Peruvian Dance
Students from the Stage Door Dance Studio practice a Peruvian dance called Huayno Valicha.

Fabiola Serra, champion Peruvian folk dancer and new Ellensburg resident, is sharing her home country’s heritage and bringing young dance students from the local Stage Door Dance Studio in the mix.  

At 3 p.m. Saturday at the Wild Horse Wind Farm, Serra is organizing a presentation and celebration for Peruvian Independence Day. In addition to the presentation, food and music, some of the country’s folk dances will be on display.

Serra, 33, has taught four traditional Peruvian dances to four Stage Door students — Dima Pogrebniak; Calvin Garrett, 16; Emily Herman, 18; and Avery Bachman-Rhodes, 12. The students practiced for the past three weeks at the Stage Door Dance Studio on Pine Street.

“They practice two hours a day, because they love art,” Serra said. “I really admire them. They don’t even have to doing this, but they really want to.”

Garrett, who has a background in ballroom dancing, said Serra has given him an opportunity to experience a culture he wouldn’t have otherwise discovered.

“It’s not something I’d ever have a chance to learn in my entire life,” Garrett said. “I get to try something that others haven’t. It’s a lot of fun.”

The dances

Three of the four dances will represent a different region of Peru: coast, mountains and jungle. Each regional dance involves a particular style of dress and customs. The group’s final dance, the Marinera Nortena, is popular throughout the entire country of Peru.

“Every dance I know has a meaning,” Serra said. “Whether it represents harvest, a couple getting to know each other, the solstice — everything has a meaning.”

Serra’s mother, Carlota Fuertes, supplied the traditional Peruvian garments the group will be wearing during the celebration. Serra said she is relieved the group was able to get authentic clothing.

“There are a lot of dos and don’ts regarding what to wear,” Serra said. “For example, a woman dancer with two braids tied together is married, while a woman dancer with a single braid is single. For a man, wearing a certain hat or vest means he is single, or married. There’s a lot of small details.”  

Lifelong dancer

Serra knows a thing or two about dancing. A lifelong dancer, she was involved in ballet and synchronized swimming as a child (with two examinations at London’s Royal Academy of Dance). She became interested in traditional Peruvian folk dancing when she was in high school, winning a number of national championships.

“I don’t remember life without dancing,” she said.

Serra attended a veterinarian school in Lima, eventually landing a job involving the development of Peruvian animal farms — “making sure [farms] were on a good path.” Aside from a love of animals, Serra said it was her attraction to country life that brought her into the field.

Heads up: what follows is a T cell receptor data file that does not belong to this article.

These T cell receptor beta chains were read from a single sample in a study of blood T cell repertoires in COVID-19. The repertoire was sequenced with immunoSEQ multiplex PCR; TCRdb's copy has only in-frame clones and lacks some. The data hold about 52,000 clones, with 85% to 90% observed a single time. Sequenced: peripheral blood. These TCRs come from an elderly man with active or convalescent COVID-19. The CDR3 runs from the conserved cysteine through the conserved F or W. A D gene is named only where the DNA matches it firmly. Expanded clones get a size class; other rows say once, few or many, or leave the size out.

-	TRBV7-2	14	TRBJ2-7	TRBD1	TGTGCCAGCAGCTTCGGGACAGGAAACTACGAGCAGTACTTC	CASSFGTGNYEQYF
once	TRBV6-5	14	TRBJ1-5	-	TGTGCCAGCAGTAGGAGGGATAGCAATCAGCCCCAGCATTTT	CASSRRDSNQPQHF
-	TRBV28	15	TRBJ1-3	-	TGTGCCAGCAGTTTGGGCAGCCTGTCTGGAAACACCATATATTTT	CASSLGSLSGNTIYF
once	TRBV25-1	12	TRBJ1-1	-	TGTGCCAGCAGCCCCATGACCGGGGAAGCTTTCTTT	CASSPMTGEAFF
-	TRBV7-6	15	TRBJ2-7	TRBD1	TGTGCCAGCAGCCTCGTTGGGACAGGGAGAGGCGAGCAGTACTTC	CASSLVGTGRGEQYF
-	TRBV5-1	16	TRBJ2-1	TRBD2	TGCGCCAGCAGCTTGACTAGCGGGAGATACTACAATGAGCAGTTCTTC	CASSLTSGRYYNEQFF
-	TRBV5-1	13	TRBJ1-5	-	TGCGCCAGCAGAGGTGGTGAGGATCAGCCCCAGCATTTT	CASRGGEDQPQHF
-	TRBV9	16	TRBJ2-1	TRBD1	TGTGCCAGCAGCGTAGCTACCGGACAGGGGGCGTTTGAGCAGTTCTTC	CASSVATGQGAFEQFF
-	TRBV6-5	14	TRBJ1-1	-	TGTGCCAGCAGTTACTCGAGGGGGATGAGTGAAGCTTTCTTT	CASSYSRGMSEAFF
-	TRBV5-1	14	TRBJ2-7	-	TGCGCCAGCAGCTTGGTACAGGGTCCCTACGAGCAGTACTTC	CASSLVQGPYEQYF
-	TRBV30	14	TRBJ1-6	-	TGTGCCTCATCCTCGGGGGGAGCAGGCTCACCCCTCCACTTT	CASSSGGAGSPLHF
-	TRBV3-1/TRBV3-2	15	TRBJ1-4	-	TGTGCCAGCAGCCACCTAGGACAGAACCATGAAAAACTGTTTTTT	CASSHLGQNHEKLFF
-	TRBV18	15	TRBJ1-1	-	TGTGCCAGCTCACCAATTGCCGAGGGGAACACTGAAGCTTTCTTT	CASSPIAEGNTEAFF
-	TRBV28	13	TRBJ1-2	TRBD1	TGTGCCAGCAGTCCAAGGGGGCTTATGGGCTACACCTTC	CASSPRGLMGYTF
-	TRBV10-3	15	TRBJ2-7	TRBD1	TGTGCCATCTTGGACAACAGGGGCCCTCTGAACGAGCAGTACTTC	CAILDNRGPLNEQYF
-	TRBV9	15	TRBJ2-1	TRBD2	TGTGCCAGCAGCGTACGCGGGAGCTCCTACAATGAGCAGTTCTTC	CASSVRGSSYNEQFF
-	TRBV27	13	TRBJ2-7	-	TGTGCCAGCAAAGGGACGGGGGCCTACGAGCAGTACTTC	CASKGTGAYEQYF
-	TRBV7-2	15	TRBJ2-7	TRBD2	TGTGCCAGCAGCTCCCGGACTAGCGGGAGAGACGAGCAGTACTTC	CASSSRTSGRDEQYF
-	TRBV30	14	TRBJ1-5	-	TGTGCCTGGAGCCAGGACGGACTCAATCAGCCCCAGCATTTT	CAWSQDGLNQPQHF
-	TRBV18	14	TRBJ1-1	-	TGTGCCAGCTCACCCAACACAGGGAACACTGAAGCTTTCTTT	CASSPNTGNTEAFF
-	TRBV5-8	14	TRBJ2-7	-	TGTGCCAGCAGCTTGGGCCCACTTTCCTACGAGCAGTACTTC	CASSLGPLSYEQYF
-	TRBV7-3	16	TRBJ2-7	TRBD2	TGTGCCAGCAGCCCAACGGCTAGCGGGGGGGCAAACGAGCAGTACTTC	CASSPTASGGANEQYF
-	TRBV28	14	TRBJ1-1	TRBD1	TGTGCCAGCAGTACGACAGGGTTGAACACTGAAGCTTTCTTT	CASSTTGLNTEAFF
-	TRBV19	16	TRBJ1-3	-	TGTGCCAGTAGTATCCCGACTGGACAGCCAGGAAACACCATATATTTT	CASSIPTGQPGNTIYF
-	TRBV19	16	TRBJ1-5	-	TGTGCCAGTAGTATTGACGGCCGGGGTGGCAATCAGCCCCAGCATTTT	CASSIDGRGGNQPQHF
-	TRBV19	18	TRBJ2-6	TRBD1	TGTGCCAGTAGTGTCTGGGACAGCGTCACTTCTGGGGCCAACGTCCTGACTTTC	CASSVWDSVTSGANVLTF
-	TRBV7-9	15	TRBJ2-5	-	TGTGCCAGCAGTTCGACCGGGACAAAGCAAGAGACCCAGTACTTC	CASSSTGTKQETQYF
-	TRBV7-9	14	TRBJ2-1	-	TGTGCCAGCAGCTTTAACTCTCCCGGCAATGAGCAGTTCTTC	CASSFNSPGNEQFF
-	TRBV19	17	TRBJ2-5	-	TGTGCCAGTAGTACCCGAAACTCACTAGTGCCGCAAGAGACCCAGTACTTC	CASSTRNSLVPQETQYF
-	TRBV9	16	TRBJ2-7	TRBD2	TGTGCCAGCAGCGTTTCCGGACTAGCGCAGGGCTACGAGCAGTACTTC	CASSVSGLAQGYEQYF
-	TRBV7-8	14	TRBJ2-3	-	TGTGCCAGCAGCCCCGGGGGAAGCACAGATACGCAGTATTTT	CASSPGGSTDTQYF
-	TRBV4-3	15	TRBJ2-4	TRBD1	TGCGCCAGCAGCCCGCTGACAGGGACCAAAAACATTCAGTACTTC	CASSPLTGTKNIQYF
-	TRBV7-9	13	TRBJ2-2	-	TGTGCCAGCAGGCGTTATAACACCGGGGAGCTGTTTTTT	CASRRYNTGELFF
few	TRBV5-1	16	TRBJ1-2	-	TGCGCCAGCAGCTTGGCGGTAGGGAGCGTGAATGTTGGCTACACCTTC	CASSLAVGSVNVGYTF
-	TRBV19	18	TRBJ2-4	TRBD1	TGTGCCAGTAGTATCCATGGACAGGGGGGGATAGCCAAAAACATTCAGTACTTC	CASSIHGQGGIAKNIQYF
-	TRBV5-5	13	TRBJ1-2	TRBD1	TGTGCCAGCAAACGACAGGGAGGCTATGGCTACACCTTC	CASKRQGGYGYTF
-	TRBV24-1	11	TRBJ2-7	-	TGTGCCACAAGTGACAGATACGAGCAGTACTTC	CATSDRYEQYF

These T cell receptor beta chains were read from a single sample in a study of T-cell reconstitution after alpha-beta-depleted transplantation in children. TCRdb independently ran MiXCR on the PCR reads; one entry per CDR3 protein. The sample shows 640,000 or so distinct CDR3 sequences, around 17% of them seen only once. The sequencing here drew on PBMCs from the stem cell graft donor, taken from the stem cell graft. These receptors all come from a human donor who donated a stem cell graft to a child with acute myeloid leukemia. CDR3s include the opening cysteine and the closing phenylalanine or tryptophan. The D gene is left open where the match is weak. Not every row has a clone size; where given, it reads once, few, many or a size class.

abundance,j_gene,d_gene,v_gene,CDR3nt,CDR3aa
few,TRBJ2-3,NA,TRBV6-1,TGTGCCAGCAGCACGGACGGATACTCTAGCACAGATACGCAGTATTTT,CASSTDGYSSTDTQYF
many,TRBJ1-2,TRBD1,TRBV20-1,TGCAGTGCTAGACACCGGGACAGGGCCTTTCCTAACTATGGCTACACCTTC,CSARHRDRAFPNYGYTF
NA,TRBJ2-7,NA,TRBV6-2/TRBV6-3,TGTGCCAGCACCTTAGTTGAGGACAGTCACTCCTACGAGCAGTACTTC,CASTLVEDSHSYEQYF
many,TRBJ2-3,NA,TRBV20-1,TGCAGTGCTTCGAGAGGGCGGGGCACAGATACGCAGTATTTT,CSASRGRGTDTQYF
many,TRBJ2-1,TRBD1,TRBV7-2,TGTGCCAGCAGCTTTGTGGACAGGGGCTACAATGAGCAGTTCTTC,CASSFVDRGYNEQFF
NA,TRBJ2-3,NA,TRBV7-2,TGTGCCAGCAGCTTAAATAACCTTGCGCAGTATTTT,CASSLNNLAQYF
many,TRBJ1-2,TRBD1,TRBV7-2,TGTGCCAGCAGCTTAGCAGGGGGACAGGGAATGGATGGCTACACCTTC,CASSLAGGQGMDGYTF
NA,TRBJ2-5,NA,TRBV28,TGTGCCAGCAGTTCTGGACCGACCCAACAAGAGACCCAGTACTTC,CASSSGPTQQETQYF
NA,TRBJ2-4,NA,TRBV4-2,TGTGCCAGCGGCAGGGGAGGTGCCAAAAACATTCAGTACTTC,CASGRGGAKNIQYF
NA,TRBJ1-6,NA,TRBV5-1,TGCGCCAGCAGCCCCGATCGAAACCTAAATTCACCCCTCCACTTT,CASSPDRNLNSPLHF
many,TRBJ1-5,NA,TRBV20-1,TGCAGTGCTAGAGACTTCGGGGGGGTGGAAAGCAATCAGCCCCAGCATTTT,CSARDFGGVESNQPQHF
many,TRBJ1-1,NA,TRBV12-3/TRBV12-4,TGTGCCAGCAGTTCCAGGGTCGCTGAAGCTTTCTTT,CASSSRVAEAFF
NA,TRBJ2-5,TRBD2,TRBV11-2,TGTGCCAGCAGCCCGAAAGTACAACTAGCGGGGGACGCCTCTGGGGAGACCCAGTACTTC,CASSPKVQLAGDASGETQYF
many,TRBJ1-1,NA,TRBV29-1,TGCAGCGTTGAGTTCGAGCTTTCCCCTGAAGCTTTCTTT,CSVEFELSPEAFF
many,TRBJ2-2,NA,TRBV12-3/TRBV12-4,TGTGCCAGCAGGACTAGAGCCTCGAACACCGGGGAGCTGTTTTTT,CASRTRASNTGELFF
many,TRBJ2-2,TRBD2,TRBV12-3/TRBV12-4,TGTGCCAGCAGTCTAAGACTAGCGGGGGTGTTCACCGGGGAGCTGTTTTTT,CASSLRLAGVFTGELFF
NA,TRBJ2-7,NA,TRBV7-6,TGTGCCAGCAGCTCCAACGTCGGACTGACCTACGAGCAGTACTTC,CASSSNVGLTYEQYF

Compared to Lima, which Serra said is “kind of like New York City,” her job took her to smaller villages, with varying Peruvian cultures and traditions. She said the experience allowed her to better understand the meaning behind the dances. 

“Because I’m a veterinarian, I got to meet people and ask them about their traditions,” Serra said.

Serra came to the United States through an internship with a llama farm in Lynden, Wash. She was introduced to her current husband Seth Harris, after being invited to speak at a llama breeders’ convention by llama breeder Karen Harris of Ellensburg, now her mother-in-law. Upon her return to Peru after the internship, Serra and Harris dated long-distance, with Harris visiting Peru every six weeks.

“I guess I was worth it,” Serra joked.

The couple married in 2008 in Lima, in the company of Serra’s family. Just six months ago, Serra moved to Ellensburg.

Although not licensed to practice veterinary medicine in the U.S. yet, Serra became involved with dance in Ellensburg quickly. After taking a Zumba fitness class (which combines aerobics with Latin-influenced dancing, she soon began instructing the class. She now teaches the class every Saturday.

“I’m glad I can teach my dances and be part of the dance community here,” Serra said. “I’m happy they’ve accepted me into the community.”

Serra is also involved with the Ellensburg Animal Hospital, observing the veterinary staff and, she says, “to keep my skills up.”

Dr. Michael Fuller, veterinarian at the Ellensburg Animal Hospital, said that despite the law keeping Serra from using much of her veterinary experience in the U.S., she’s always ready to help.

“She’s quite a person,” Fuller said. “She’s made a place for herself in Ellensburg. She’s always right there, to help us out however she can.”

Serra said she looks forward to keep sharing her love of dance in Ellensburg as she pursues her veterinary license and settles into a new life in Ellensburg

“People say I’m always smiling,” Serra said. “How can you not love dancing, and learning new things all the time?”

If you go

What: Presentation, dancing and food to celebrate Peruvian Independence Day

When: 3 p.m. Saturday

Where:  Wild Horse Wind Farm

 

Tags

Comments

Keep it Clean. Please avoid obscene, vulgar, lewd, racist or sexually-oriented language.
PLEASE TURN OFF YOUR CAPS LOCK.
Don't Threaten. Threats of harming another person will not be tolerated.
Be Truthful. Don't knowingly lie about anyone or anything.
Be Nice. No racism, sexism or any sort of -ism that is degrading to another person.
Be Proactive. Use the 'Report' link on each comment to let us know of abusive posts.
Share with Us. We'd love to hear eyewitness accounts, the history behind an article.